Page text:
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Risks and Rewards of Disaster Recovery in the Cloud

Compliance considerations and clear benefits in terms of recovery speed and cost are driving community banks to move their disaster recovery centers to the cloud. But some larger banks are hesitating to follow that path.

One of the fastest-growing areas of cloud migration for banks, especially smaller institutions, is disaster recovery. Banks are seeing big advantages to moving their disaster recovery operations to the cloud, a recent survey by Computer Services Inc. (CSI), a Paducah, Ky.-based technology provider for financial institutions, indicates. Of those banks surveyed that had implemented cloud services, 27 percent said they have seen the greatest benefits from the cloud in disaster recovery.

CSI has seen a 69 percent increase over the past two years in the number of customers using a cloud-based disaster recovery system, says Dan Holt, the president and general manager of CSI's managed services division. But as more banks move their disaster recovery operations to the cloud, one major barrier standing in the way of wider adoption of cloud-based disaster recovery is the issue of controlling one's own fate in the event of a disaster. "Many banks don't want to relinquish control," he explains. "They're sensitive about letting their data go outside of their doors."

Many of the banks that talk to CSI about the company's own cloud-based disaster recovery system hesitate to go the cloud route for this reason, he acknowledges. The bankers surveyed in the company's cloud study identified security, compliance and loss of control as their biggest worries about adopting cloud services.

The concept of putting disaster recovery in the cloud underscores two of those biggest concerns. Not only are banks allowing their data to be mirrored in the cloud, but disaster recovery is a heavily regulated area of banks' operations. Banks have to prove to regulators that they can recover from a disaster in a sufficient amount of time to limit the disruption to their services. Banks understandably could be suspicious about leaving an area of such importance to regulators in the hands of a cloud provider.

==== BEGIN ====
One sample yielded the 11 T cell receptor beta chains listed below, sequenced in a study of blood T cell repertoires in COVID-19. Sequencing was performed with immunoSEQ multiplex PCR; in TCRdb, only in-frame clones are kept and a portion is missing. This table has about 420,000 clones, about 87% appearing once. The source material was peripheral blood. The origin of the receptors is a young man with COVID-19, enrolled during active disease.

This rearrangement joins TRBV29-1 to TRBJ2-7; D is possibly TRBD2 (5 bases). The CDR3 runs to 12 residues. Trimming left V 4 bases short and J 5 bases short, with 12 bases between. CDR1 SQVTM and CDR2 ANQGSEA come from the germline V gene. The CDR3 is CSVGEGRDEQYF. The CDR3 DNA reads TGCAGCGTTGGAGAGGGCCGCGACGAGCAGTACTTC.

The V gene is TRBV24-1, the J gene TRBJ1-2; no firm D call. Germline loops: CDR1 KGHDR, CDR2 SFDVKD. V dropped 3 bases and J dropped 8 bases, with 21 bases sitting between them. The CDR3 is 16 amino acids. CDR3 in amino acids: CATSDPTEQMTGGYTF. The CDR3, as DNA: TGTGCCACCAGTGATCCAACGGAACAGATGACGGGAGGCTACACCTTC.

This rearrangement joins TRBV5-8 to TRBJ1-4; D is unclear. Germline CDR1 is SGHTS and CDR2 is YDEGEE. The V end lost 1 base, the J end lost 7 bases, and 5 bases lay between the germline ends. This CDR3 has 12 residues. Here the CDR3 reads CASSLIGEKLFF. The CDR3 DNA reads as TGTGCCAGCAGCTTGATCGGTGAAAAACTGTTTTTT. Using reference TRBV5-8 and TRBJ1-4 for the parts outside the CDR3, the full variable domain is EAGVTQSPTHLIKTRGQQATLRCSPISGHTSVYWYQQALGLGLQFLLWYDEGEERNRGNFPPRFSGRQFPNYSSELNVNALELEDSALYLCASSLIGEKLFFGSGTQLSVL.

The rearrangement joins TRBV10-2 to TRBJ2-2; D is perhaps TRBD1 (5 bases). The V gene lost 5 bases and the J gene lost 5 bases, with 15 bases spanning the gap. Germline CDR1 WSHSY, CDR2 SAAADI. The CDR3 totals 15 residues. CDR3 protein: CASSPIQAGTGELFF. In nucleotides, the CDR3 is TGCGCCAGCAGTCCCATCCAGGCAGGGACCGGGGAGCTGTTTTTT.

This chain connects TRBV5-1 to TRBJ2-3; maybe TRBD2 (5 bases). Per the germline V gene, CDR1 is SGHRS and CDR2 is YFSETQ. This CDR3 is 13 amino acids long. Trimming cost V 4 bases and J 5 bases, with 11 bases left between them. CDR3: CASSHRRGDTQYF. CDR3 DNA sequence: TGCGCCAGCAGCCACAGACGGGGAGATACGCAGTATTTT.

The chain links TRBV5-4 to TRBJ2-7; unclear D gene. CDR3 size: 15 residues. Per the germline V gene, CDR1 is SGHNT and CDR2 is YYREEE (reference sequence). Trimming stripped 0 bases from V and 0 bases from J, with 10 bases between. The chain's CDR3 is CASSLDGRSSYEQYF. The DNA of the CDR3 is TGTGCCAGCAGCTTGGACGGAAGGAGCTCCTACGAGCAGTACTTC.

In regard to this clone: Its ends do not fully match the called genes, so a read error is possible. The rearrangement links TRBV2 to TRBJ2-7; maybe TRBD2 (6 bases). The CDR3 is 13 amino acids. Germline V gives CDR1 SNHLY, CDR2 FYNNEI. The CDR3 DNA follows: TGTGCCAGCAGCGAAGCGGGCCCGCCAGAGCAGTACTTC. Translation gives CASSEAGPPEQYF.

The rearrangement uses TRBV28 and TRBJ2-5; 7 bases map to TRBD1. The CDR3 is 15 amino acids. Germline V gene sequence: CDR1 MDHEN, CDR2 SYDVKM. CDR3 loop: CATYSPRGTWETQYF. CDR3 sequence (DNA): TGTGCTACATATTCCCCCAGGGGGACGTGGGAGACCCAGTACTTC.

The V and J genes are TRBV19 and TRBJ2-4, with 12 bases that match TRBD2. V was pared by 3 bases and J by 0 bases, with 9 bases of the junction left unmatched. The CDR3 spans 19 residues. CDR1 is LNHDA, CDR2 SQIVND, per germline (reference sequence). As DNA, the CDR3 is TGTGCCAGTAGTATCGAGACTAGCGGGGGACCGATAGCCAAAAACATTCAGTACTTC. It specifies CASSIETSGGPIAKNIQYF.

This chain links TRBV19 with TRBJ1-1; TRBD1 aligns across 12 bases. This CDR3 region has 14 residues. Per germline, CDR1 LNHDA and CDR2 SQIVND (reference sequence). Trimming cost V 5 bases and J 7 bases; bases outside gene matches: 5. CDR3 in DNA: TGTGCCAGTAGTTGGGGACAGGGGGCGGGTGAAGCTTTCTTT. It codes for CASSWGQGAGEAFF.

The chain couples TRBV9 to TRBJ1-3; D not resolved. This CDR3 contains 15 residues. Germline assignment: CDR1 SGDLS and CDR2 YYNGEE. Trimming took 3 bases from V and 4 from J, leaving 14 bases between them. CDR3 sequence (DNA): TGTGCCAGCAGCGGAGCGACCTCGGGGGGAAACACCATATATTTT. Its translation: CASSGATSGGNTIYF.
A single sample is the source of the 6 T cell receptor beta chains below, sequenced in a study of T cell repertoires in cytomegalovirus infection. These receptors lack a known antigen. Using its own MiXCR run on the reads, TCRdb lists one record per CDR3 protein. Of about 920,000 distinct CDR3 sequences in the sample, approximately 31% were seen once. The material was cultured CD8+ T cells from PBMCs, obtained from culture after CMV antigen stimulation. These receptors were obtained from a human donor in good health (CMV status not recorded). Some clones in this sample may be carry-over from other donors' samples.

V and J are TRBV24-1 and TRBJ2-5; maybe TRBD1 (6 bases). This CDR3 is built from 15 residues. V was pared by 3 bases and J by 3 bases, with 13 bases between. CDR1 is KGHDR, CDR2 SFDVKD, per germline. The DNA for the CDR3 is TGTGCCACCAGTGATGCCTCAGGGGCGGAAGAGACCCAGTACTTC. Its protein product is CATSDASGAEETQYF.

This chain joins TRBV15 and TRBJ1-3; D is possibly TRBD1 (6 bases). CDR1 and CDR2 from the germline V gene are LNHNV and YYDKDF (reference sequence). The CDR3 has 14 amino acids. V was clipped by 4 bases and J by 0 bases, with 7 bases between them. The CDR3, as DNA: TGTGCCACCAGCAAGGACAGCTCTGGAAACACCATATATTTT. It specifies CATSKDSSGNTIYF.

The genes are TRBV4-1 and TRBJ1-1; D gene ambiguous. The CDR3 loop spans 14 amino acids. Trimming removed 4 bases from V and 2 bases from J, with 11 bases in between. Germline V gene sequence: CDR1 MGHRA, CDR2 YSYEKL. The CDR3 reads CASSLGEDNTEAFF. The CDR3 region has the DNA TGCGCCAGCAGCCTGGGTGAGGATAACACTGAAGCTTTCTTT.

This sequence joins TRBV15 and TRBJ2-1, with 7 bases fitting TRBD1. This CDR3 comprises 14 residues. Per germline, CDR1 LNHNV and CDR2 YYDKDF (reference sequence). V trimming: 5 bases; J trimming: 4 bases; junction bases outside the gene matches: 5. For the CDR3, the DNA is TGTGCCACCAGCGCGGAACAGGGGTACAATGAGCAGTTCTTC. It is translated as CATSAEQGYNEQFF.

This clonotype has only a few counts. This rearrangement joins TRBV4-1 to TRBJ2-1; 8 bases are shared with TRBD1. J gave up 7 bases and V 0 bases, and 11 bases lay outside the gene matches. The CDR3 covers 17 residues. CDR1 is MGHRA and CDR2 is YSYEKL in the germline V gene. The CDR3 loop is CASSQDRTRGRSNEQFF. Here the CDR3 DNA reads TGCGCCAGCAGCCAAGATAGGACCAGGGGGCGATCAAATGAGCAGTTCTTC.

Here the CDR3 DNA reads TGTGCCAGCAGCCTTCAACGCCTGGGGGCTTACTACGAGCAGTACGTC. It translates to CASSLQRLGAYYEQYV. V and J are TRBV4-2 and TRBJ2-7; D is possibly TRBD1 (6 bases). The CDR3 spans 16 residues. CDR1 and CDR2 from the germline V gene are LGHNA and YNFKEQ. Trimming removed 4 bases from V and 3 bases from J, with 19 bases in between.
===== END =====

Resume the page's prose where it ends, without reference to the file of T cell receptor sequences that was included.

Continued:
Address Compliance Concerns

However, often that same need for compliance drives banks to the cloud for disaster recovery, according to Matt Gerber, CEO of Liberty Lake, Wash.-based IT-Lifeline, a company that specializes in banking disaster recovery in the cloud. Many of the banks seeking IT-Lifeline's services are not confident that they can meet the guidelines of the Federal Financial Institutions Examination Council, the regulatory body that performs disaster recovery audits on banks. "A lot of the banks coming to us are in a panic because they have to do a test in a couple of days, and this year we have seen a lot of regulatory attention [regarding] disaster recovery plans," Gerber says.

A cloud-based approach to disaster recovery can facilitate compliance, since one of the chief benefits of using the cloud for disaster recovery is reducing the speed-to-recovery time that regulators are looking for. Banks using the old secondary data center recovery model typically took 24 hours to recover their most critical applications. A full recovery of all of the banks' operations normally took 72 hours, Gerber says. But IT-Lifeline usually is able to perform a full recovery in 24 hours, with the most critical applications back up and running in just a few hours, Gerber says. Instead of having to physically move staff to a secondary data center to fire up backup servers, a bank only has to call IT-Lifeline, which turns on the servers it has dedicated to that institution in its server center in Washington state.

[Can the Cloud Ever Be Safe?]